Jean-Francois “JF” Martin, Citroën specialist and owner of MARRS Automotive in Santa Clarita, CA recently had a 2CV arrive at his shop in need of repair. What he discovered from the owner was that car was “restored” by Noel Slade. We have written a few articles in Citroënvie about the poor quality of work Noel did on Citroëns, and about many who were outright swindled for cars that he never delivered.
In this case, JF did an engine swap, a rear brakes rebuild, replacement of all connector ends and fabrication to fix body sub par components and assembly. He was so shocked with the abysmal workmanship he encountered that he asked us to share the following report. There were serious safety issues on this car, so much so that he advises all owners of 2CVs that came from Noel Sale, be looked at by a competent mechanic.
This from Jean-Francois “JF” Martin:
When Bill (the owner) reached out to me it was to assess an engine noise. Even over the phone there was no doubt about rod knock. Upon delivery the car showed very well, shiny paint, very clean interior, plush carpet and an engine which was cooked.
What I was to find out after the fact made the expression “looks good from far but is far from good” made sense.
The car is on a “supposedly” 68 chassis which is seemingly a cheap knock off with late model power train and LHM brakes, late model interior.
Upon tear down of the power train, a few observations:
- Not a single washer is of the same size on the engine hardware, mixed bolts all around.
- Breather base not sealing against the block.
- Very thin oil upon engine oil drain, oil drain bolt magnet covered with metallic debris.
- Electrical has no marking or color coding, all cobbled with electric tape and low quality crimp on blue connectors from HomeDepot.
- Positive and negative leads from the battery are both 10 inches too long and zip tied.
- Late model throttle cable is not assembled properly on the fire wall, hanging unclamped.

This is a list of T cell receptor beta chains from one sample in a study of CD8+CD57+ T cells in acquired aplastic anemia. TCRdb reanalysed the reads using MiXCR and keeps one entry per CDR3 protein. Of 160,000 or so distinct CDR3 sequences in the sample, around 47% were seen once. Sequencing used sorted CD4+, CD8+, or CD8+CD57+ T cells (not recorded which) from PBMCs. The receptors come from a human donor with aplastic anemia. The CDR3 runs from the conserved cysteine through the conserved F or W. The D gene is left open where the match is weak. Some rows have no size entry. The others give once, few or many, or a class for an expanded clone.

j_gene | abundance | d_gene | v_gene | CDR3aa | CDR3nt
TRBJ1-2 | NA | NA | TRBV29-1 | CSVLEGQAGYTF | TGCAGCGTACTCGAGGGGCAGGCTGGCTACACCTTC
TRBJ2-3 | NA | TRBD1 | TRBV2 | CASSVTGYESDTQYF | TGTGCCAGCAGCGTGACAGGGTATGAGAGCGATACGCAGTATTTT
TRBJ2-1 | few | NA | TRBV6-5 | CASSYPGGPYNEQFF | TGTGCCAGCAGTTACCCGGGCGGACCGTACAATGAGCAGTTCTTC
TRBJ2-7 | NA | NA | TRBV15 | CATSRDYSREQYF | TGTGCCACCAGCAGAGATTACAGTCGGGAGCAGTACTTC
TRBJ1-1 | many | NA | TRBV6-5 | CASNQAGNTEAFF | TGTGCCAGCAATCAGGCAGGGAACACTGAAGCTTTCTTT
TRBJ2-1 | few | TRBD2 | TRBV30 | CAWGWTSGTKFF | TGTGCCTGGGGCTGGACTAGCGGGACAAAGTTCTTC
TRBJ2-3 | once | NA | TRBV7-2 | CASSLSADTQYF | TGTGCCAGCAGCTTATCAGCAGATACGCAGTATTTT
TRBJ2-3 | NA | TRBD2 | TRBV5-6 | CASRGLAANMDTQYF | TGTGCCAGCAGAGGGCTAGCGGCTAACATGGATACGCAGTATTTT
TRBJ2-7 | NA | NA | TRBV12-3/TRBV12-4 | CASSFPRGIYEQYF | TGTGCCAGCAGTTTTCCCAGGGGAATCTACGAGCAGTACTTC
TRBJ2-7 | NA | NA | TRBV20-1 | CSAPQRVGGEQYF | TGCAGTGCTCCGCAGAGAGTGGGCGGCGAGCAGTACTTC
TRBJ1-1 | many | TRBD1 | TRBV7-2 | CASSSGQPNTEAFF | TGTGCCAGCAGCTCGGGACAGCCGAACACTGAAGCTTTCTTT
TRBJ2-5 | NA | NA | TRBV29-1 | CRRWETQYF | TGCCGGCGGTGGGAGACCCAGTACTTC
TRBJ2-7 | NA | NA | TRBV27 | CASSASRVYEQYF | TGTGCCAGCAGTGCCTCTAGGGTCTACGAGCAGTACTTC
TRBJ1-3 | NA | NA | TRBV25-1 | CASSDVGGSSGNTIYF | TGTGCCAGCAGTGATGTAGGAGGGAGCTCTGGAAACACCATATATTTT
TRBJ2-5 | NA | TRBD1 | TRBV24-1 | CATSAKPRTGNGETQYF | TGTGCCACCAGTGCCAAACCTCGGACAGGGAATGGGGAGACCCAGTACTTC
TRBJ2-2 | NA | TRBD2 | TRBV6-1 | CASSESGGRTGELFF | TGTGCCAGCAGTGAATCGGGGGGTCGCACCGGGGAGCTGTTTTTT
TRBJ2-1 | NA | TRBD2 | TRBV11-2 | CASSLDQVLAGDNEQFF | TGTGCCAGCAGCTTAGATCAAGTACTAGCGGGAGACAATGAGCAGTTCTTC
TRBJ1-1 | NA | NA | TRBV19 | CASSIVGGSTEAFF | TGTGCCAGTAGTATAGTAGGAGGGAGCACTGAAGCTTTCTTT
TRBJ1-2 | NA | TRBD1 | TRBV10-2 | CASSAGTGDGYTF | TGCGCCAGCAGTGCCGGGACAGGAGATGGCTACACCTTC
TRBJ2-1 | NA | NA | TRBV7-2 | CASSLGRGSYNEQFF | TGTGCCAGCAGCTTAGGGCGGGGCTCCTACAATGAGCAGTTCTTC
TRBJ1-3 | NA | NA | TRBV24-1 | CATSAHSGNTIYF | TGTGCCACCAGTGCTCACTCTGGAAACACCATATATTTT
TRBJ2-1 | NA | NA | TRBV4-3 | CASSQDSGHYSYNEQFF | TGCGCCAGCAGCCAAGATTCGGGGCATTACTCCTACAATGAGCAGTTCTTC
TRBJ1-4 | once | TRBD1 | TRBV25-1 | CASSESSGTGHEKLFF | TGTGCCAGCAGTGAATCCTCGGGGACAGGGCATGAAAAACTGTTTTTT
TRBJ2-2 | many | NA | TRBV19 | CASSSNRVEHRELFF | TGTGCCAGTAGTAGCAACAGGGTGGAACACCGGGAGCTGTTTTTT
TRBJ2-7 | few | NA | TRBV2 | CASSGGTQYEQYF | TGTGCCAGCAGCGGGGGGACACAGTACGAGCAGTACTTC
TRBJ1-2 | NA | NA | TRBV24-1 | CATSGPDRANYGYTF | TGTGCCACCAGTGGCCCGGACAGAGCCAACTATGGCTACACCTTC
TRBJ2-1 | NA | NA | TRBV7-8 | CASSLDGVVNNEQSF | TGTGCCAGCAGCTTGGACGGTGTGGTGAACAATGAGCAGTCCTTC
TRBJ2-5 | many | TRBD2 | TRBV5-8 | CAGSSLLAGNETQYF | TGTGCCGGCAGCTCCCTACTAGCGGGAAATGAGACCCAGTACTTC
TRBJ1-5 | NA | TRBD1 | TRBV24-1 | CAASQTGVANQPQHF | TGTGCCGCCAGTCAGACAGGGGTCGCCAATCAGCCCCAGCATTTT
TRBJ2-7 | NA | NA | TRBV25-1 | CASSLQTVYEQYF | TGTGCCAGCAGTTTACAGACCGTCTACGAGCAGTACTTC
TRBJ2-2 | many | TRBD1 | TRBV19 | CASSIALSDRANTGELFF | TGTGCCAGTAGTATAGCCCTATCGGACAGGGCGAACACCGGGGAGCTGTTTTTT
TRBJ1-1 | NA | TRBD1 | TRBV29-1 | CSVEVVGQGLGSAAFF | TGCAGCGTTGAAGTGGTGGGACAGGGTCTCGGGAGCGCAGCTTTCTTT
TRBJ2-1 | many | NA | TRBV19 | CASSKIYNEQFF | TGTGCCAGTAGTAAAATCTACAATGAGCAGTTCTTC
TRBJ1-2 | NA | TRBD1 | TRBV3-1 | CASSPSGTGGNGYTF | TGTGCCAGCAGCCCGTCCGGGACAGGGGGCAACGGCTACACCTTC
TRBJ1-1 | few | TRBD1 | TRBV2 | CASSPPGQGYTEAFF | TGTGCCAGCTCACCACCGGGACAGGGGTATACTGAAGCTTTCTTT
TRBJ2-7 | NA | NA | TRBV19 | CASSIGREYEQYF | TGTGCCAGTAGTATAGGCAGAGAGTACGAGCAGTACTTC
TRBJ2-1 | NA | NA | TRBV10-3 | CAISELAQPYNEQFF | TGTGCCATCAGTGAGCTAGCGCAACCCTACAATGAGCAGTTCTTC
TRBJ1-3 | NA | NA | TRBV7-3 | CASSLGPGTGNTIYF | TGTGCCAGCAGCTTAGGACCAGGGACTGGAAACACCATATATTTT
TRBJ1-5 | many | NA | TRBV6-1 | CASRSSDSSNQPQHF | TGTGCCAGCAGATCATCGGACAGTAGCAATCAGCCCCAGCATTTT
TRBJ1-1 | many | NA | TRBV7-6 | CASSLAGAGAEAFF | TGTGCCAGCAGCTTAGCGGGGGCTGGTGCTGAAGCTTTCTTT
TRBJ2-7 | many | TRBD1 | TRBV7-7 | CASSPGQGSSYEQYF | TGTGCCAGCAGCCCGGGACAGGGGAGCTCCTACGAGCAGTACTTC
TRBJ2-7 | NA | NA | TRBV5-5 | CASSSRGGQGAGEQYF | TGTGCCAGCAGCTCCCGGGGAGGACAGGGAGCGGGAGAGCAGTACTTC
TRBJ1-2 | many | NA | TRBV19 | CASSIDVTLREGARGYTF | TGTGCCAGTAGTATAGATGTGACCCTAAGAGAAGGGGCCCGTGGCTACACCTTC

- 3.5mm brake lines are poorly bent or routed, no attention to details.
- The brake fluid reservoir switch is not connected.
- The high beams do not work.
- Rust floating in the fuel can be seen in the inline filter.
- Fuel lines are not 6mm, clamps were over torqued. Only the top was fresh, the one going the pump was hard as a rock.
- Carburetor was rebuilt with subpar material (aluminum seal washer crushed due to over torqueing, O-ring on the outside of the idle jet (useless), thermal spacer glued to the intake manifold, nylon fuel filter crushed in its housing (at the carb intake) as it was assembled backward, Choke control unit arm bent with vise grips. Abysmal glue work on the carb fuel inlet tube and sealing compound on the float bowl plug and filter housing. Reddish mud at the base of the float bowls.
- Outboard drive shaft boots not seating in the shaft groove.
- Drive shaft mid boots clamp with plastic zip tie. Only 1 Ligarex to be found.
- Hood stay rubber grommet non-existent.
- Hood to fender panels using sheet metal hardware on the fire wall (of course Philips heads were buggered up, same goes with the M5 threads).
- Shifter linkage worn out – rubber bushing destroyed and hardware non-existent.
- Front suspension arms are from different models (right one early with cylindrical damper provision, left, late model).
- Firewall fender 19mm stud stays (at the base of the A pillar) were poorly fabricated with non metric threads, smaller size nuts (rusty castle nuts) and very thin sheet metal. Bolt arc welded as function of the welded stud. Fabricated bracket not welded in place (spot weld from the factory) but riveted in random places allowing the plate to wiggle.
- Rear trunk stay was bent, assembled upside down, no washer and cotter pins to be found.
- Driver side window holder missing, sheet metal is mangled, passenger side has 2 screws going through the plastic outer ring to keep it in place. It is clear this was there before as the inner mangled sheet metal was painted the same color as the car.
Hang on, there is more… After replacing the engine and fixing the issues above, upon first test drive, the carburetor is hard to dial in, brakes are sloppy and soft.
Upon adjustment of the rear brakes prior to a thorough bleed, I noticed the brake shoe adjusters were off and found out that one of them spun 360 degrees without any action on the shoe.
The removal of the drum allowed 2 pieces of lining to fall off and exposed 1 shoe without any friction material, the one for which the adjuster was inoperative.
Then, it took 30 min to “remove” the front hub cap bolt as it was over torqued. The thread was damaged beyond belief, the captive nut clip was bent and destroyed. Then I discovered that my 100ft.lbs impact wrench could not loosen the lug nuts and that the lug nuts were painted on the wheel. Then and only then could I get to the shaft to replace the outboard boot which was assembled incorrectly and failed due to over stress.
Jean-Francois “JF” Martin, Owner
25845 Railroad Av, Unit 4
Santa Clarita, CA 91350